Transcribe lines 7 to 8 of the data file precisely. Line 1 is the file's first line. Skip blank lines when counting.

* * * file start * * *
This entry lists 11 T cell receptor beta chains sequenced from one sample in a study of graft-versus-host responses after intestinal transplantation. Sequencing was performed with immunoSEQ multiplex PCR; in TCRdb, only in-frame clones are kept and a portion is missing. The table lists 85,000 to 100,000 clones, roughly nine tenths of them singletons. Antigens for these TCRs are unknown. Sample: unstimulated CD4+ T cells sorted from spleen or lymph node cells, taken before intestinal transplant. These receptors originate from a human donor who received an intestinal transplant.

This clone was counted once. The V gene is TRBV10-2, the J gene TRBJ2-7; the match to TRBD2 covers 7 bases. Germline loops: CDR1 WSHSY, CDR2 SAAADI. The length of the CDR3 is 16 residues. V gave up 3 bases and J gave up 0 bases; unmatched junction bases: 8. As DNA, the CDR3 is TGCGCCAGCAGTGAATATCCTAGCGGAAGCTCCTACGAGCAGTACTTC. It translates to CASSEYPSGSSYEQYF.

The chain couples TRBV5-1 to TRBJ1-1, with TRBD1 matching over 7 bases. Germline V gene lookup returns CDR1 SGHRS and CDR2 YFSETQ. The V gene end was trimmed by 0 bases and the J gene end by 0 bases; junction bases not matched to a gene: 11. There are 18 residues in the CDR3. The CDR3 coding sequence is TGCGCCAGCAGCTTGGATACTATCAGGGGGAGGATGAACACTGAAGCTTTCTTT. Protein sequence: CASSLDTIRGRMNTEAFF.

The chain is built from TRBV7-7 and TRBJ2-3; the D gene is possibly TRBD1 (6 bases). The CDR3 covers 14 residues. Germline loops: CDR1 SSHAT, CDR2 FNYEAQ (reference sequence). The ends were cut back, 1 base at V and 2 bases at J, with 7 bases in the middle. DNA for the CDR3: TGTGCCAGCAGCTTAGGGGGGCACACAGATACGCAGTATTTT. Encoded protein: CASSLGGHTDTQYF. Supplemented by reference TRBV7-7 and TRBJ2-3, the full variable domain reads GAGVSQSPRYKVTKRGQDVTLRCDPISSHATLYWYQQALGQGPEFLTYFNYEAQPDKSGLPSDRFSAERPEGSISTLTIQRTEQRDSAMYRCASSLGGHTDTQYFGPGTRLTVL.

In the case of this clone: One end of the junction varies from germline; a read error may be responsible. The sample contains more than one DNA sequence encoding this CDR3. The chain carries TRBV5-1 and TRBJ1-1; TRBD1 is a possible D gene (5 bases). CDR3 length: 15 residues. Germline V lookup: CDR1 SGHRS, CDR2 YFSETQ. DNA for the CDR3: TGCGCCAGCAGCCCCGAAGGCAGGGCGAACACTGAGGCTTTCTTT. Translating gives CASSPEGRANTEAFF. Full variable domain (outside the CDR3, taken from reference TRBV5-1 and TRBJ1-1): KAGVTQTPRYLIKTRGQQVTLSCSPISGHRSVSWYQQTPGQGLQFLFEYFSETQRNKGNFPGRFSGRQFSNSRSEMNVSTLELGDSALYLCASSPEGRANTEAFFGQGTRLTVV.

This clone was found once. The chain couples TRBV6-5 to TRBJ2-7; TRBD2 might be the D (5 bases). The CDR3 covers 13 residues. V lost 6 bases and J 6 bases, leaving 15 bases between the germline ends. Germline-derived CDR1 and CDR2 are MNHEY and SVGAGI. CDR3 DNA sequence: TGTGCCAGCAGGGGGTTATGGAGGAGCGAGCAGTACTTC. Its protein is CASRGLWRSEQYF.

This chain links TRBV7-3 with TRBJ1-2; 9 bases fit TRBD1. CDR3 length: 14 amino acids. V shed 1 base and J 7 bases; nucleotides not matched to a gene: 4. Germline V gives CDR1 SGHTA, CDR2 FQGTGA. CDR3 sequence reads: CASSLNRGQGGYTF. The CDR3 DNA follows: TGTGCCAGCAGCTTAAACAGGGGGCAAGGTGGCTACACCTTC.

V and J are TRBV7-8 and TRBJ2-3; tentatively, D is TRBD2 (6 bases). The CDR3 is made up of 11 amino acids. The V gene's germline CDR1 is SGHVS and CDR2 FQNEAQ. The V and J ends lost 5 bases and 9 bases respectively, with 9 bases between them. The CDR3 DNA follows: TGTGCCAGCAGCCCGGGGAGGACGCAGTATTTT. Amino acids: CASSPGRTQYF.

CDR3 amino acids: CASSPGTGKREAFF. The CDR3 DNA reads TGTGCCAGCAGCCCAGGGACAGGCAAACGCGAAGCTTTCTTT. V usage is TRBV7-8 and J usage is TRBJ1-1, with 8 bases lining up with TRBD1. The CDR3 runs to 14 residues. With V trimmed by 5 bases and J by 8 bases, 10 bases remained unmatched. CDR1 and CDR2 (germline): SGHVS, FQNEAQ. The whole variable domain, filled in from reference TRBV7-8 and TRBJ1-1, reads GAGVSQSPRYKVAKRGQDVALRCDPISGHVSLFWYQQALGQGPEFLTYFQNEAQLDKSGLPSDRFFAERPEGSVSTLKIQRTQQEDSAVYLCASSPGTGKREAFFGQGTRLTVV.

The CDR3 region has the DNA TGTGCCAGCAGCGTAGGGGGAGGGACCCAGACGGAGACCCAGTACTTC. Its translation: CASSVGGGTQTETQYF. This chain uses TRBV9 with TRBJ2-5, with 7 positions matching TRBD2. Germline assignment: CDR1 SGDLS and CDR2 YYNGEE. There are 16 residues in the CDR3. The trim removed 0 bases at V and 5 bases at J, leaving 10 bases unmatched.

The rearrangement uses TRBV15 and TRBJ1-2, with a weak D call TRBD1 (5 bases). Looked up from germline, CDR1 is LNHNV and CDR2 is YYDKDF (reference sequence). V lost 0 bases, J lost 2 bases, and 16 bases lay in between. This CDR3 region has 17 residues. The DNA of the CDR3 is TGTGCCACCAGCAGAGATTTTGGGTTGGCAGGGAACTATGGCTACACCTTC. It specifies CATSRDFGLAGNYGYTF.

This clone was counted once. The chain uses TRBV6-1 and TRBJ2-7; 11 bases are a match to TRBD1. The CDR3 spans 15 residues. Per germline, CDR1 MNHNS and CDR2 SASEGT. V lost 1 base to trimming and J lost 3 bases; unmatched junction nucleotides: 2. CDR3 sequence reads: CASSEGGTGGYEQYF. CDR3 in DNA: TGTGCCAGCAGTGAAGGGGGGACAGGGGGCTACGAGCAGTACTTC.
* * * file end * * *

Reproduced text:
This chain links TRBV7-3 with TRBJ1-2; 9 bases fit TRBD1. CDR3 length: 14 amino acids. V shed 1 base and J 7 bases; nucleotides not matched to a gene: 4. Germline V gives CDR1 SGHTA, CDR2 FQGTGA. CDR3 sequence reads: CASSLNRGQGGYTF. The CDR3 DNA follows: TGTGCCAGCAGCTTAAACAGGGGGCAAGGTGGCTACACCTTC.

V and J are TRBV7-8 and TRBJ2-3; tentatively, D is TRBD2 (6 bases). The CDR3 is made up of 11 amino acids. The V gene's germline CDR1 is SGHVS and CDR2 FQNEAQ. The V and J ends lost 5 bases and 9 bases respectively, with 9 bases between them. The CDR3 DNA follows: TGTGCCAGCAGCCCGGGGAGGACGCAGTATTTT. Amino acids: CASSPGRTQYF.